Wind Eaves Pavilion
Inside the landscape of a small Taiwanese hotel, Kengo Kuma and Associates have established a tectonic multi-purpose pavilion, featuring a wooden structure with a transparent ETFE membrane. The Wind Eaves Pavilion is set to function as a pavilion, a covering for an outdoor stage, and other functions that serve the needs of the Taiwanese hotel with blending with the surrounding nature in mind.
Set to look like an assemblage of tree branches, the pavilion does its best to minimize the dependency on metal elements, paving the approach of blending with the surrounding nature without having to give up the vivid structural appearance of the pavilion. The result is a clear direct attachment with the natural environment, and a structural system with elements so obvious that it is enjoyable to stare at.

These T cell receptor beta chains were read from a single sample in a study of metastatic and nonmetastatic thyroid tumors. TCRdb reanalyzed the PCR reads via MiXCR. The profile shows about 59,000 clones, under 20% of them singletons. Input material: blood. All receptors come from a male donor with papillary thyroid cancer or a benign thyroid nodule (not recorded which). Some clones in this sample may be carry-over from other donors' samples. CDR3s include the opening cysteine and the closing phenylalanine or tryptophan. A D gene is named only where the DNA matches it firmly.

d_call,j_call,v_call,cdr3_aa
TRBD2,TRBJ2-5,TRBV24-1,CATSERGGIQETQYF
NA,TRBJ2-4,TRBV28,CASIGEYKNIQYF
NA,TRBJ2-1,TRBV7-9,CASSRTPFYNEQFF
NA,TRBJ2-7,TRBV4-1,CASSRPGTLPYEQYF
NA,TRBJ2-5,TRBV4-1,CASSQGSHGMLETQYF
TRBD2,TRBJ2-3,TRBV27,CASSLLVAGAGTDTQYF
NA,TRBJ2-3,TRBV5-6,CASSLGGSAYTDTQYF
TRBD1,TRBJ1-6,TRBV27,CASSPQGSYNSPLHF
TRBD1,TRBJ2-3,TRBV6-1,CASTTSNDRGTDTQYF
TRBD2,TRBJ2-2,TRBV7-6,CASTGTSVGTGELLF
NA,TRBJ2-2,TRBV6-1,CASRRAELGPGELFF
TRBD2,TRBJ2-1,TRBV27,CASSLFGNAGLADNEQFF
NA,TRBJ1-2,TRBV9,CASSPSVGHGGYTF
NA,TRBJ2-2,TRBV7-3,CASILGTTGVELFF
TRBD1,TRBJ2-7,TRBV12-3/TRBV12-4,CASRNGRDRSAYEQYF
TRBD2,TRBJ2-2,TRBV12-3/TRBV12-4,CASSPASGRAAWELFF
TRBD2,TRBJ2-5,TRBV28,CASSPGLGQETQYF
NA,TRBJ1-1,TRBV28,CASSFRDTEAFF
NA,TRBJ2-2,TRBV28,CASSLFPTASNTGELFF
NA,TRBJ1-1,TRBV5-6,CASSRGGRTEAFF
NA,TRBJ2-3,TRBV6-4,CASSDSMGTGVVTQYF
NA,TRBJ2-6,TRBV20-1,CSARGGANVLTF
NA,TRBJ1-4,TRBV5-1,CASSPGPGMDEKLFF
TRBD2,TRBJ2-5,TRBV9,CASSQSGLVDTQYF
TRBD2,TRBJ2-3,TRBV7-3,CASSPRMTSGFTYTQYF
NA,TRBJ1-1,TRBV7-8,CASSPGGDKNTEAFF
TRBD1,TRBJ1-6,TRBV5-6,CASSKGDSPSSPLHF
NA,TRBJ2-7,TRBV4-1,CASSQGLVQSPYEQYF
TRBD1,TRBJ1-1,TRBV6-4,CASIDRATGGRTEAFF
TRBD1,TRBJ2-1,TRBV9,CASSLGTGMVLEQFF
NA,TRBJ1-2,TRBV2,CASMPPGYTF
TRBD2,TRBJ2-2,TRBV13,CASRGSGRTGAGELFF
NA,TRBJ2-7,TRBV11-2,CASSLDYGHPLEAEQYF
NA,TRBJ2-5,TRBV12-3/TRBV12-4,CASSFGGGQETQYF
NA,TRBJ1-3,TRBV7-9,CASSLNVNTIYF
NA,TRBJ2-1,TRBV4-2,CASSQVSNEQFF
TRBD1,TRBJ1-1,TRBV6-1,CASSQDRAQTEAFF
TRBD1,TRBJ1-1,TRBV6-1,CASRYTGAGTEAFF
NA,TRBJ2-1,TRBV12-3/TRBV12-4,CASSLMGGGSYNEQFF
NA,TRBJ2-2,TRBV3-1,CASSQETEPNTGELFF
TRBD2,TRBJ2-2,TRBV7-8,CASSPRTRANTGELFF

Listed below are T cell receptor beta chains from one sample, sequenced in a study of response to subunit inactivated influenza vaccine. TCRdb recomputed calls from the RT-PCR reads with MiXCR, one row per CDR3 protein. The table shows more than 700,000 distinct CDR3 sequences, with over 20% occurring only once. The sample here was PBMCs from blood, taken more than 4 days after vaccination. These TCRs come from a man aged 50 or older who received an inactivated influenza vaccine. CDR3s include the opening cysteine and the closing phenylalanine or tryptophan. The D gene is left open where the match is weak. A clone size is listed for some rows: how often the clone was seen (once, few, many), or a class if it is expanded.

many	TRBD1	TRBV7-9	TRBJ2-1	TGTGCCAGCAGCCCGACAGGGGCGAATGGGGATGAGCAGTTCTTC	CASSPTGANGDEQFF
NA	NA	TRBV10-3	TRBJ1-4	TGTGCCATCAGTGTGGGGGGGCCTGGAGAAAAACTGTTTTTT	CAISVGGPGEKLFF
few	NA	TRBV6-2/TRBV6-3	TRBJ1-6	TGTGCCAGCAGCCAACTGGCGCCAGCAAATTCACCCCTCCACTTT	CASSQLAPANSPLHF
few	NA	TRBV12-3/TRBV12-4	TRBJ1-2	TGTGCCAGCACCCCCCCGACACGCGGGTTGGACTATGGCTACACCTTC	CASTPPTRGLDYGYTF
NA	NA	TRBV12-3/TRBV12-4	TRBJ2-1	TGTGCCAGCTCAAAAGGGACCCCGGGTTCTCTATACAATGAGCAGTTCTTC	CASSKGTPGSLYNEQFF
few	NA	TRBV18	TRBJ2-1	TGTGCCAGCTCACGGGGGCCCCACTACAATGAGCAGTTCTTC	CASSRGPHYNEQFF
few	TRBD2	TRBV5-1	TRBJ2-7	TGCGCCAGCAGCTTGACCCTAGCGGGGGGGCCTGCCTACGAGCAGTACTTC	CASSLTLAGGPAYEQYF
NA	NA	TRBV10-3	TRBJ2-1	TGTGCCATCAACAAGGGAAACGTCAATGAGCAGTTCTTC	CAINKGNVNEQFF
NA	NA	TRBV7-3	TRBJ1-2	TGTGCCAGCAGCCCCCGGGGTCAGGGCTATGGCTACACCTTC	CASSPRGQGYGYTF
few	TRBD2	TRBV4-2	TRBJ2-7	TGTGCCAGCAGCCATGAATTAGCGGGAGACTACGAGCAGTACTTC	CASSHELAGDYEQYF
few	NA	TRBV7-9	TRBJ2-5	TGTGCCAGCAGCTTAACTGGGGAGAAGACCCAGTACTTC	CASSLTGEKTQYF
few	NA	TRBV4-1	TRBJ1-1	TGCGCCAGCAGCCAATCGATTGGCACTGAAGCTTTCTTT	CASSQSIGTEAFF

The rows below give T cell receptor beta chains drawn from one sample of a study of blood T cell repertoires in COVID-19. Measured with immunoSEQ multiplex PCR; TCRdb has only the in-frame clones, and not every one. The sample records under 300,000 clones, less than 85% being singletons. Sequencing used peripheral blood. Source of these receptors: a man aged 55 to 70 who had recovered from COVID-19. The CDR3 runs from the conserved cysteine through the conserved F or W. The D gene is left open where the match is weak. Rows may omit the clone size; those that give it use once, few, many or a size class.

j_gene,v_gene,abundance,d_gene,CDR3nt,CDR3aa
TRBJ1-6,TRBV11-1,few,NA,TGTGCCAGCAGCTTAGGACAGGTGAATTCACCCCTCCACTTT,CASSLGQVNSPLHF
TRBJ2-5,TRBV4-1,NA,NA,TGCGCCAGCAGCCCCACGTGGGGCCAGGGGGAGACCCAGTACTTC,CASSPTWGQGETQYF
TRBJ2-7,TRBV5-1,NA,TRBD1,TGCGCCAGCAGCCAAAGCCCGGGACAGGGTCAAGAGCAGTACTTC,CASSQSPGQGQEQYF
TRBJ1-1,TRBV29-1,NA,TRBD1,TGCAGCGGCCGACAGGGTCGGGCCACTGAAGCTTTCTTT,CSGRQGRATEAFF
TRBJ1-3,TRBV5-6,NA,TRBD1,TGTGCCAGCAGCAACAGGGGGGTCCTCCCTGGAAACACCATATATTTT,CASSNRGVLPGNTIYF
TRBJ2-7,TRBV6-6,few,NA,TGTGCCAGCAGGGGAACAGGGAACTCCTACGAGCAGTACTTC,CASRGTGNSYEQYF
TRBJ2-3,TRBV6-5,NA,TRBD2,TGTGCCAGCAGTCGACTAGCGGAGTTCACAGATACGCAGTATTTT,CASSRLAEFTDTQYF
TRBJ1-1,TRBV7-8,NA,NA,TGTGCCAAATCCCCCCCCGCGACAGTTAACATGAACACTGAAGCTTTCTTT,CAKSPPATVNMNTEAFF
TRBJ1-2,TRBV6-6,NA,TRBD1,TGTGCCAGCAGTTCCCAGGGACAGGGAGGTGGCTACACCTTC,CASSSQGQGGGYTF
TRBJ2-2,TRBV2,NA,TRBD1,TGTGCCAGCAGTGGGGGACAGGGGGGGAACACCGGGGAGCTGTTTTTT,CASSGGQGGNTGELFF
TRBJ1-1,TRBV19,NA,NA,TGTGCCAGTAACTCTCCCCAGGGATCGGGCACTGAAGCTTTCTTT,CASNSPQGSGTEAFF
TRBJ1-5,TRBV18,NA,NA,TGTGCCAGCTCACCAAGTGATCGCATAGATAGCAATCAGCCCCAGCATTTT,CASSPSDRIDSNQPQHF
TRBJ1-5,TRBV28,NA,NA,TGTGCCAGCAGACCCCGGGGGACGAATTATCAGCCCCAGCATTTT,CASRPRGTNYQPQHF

Kuma’s focus is mostly focused on materials, but it inspires a large proportion of its concepts from the Japanese culture: “Although remaining in continuity with Japanese traditions with the clarity of structural solutions, implied tectonics, and importance of light and transparency, Kengo Kuma does not restrain himself to the banal and superficial use of ‘light’ materials. Instead, he goes much deeper, extending to the mechanisms of composition to expand the possibilities of materiality.”
By: Hazem Raad